60+ Eyes

man child beachYou've worked hard; at last there is time to focus on yourself. Time to enjoy friends or grandchildren, read a book or play a round of golf. And enjoy your continued good vision.

It’s a fact of life that your eyesight changes as you get older, sometimes significantly. That’s why regular eye exams are even more important as we age. Be sure to visit your eye doctor and learn about potential eye concerns. By being well-informed, you can recognize signs of trouble – and possibly slow the progression of a sight-threatening disease.

You might not realize that other health issues can affect the quality of your vision as well. In particular, diabetes and high blood pressure can lead to vision problems – especially if these conditions are allowed to continue without treatment. When you see your eye doctor, list all of your current health issues and your family history of illness. The more your eye care professional knows, the more they can help protect your eye sight for years to come.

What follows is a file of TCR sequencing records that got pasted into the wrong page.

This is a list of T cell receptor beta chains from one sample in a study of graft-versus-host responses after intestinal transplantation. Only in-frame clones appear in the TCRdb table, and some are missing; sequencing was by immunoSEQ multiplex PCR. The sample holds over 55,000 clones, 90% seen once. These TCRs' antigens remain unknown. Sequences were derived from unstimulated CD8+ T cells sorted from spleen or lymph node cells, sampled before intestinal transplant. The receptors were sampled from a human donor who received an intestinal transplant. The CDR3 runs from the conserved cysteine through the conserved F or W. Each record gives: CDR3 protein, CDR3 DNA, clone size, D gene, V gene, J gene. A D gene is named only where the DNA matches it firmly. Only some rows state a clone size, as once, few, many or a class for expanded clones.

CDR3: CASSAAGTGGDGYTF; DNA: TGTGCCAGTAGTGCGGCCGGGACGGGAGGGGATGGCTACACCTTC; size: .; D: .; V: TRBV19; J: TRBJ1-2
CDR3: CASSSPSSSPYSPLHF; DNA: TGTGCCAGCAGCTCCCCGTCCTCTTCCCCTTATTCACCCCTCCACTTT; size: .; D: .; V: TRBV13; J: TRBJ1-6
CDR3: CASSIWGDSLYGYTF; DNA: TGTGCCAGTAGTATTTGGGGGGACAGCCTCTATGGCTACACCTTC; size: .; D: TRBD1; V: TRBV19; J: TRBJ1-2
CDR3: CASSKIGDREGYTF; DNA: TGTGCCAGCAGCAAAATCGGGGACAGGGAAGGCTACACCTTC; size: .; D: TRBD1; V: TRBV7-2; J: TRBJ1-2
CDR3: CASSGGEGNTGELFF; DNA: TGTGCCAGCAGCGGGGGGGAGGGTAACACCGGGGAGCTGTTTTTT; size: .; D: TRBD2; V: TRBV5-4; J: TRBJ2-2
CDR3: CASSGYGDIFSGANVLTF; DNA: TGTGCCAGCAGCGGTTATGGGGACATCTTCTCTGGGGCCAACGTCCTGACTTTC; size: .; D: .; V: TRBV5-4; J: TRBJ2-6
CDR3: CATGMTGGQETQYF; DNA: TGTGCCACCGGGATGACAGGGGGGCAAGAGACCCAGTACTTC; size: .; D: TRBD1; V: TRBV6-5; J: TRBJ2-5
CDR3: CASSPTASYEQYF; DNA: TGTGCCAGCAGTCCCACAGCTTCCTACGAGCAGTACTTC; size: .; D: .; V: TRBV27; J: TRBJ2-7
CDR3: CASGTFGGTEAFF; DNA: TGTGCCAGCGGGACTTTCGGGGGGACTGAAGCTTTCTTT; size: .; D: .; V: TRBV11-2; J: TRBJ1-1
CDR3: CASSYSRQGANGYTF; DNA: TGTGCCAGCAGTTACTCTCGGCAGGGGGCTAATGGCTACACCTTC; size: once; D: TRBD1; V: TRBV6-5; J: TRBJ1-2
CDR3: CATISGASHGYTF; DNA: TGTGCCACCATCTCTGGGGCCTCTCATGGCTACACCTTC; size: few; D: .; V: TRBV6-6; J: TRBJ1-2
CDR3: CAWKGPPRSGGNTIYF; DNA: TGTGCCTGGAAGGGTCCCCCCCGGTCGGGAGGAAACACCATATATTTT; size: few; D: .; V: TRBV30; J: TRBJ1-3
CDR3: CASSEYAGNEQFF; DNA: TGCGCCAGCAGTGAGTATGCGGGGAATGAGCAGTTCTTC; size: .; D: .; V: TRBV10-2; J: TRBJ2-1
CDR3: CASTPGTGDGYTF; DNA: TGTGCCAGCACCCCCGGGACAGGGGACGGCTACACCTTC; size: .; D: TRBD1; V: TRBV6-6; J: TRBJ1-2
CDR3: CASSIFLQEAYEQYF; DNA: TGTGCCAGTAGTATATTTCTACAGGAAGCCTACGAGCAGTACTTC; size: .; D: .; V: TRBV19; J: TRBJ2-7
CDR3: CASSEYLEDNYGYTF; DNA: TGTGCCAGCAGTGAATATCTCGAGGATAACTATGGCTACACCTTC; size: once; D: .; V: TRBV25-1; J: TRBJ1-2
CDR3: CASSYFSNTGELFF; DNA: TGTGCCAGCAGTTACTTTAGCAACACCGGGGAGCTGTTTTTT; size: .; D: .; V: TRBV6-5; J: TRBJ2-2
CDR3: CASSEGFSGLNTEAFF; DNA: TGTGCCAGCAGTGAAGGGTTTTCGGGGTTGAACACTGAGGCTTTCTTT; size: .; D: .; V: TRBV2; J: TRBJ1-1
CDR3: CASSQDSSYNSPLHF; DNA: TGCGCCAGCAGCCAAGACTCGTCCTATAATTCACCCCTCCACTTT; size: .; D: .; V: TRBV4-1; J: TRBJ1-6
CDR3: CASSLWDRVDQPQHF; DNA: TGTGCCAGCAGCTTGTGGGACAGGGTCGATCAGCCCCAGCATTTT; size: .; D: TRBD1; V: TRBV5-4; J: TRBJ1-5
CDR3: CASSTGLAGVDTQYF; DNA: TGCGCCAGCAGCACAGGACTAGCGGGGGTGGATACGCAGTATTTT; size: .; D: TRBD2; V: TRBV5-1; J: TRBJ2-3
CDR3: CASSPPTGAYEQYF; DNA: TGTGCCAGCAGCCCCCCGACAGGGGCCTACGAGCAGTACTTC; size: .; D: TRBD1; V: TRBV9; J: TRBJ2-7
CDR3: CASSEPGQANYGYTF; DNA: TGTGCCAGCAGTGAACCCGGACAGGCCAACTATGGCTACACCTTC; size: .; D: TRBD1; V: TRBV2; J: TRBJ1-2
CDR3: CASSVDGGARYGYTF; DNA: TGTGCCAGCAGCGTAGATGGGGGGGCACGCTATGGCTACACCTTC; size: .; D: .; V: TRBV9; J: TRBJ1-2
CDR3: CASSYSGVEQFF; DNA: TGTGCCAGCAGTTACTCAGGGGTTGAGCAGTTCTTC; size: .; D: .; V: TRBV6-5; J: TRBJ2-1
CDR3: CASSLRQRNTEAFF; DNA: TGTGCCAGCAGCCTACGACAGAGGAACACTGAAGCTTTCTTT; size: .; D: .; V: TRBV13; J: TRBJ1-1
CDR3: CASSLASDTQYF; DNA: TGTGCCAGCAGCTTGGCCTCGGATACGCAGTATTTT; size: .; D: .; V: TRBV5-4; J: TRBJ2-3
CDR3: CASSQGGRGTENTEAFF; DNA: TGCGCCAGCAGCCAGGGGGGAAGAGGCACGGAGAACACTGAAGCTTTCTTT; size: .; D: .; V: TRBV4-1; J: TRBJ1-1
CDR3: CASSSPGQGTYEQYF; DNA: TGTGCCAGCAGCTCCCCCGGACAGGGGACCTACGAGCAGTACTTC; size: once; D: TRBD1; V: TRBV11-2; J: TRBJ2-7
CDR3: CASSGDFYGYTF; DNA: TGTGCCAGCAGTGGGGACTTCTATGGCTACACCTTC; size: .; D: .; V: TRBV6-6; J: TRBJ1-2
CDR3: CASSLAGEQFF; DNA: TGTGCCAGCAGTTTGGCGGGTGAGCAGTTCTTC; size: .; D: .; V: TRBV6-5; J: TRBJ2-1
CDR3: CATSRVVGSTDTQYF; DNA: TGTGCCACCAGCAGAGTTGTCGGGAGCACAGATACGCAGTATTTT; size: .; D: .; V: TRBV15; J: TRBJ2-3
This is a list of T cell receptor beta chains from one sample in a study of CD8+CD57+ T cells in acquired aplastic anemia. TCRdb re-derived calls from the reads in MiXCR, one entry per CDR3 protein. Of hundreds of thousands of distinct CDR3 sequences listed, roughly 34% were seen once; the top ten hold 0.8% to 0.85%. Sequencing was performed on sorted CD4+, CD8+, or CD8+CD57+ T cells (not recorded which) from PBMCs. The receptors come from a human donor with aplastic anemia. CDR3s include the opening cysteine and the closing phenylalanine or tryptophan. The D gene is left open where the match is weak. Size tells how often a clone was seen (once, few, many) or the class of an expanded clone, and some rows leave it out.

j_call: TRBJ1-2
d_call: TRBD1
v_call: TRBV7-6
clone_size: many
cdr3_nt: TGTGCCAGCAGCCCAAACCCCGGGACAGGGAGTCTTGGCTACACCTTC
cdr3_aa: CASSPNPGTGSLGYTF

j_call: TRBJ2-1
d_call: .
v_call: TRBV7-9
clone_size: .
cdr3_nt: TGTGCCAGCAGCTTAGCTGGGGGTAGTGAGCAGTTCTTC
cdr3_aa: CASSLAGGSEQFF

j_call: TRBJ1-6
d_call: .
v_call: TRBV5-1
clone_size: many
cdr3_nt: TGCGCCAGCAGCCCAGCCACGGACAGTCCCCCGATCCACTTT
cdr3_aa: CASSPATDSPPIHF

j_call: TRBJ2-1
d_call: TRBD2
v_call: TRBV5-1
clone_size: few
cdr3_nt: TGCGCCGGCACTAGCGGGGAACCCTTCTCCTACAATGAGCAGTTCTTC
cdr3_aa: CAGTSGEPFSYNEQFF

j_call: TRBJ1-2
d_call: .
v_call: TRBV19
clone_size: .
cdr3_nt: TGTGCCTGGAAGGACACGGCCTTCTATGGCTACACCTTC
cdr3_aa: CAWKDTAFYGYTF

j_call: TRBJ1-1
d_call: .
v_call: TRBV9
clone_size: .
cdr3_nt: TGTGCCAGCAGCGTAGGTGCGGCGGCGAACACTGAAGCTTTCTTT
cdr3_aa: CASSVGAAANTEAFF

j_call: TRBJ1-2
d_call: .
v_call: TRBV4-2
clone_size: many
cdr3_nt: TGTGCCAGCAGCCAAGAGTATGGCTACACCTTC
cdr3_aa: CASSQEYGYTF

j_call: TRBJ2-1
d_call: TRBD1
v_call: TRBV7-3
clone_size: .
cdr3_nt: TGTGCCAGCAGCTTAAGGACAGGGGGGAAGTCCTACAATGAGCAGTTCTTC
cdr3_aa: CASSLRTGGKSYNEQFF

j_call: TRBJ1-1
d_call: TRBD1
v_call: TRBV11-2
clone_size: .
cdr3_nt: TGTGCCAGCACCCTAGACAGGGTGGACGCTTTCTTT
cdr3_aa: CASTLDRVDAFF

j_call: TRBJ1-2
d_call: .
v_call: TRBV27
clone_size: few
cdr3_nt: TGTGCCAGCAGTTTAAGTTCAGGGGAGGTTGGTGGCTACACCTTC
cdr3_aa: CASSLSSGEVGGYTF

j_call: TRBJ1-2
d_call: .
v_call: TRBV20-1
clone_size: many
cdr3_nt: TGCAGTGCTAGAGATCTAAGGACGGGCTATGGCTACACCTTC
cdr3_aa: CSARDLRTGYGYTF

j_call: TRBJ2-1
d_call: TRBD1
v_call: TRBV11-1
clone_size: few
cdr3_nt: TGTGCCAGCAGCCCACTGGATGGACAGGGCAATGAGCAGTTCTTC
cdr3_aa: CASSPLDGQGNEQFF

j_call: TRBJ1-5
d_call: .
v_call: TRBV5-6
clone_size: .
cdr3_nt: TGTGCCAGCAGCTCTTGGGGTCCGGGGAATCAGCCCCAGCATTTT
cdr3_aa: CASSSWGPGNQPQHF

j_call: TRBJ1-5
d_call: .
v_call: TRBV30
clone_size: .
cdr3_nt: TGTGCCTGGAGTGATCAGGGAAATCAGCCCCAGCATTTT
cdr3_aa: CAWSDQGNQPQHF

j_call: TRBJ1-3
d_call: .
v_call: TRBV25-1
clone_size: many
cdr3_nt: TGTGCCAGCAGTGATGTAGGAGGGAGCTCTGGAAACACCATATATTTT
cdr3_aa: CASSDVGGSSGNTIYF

Long-term eye health is also maintained by exercise, diet, and rest. Exercise improves blood circulation, which improves oxygen levels to the eyes and removes toxins. Make sure you are eating foods rich in antioxidants and getting enough rest. Studies have shown that antioxidant minerals and other vitamins may help combat free radicals, and slow or prevent related diseases. Free radicals are unstable molecules – unchecked, they can damage cells in the eye, which may lead to serious vision problems, such as cataracts and age-related macular degeneration (AMD).

Proper eye care doesn't have to be expensive. In fact, many insurance policies will cover the cost of routine eye exams as well as any treatments your doctor may prescribe. Some may even cover or contribute to the cost of vision correction such as prescription eyeglasses or contact lenses.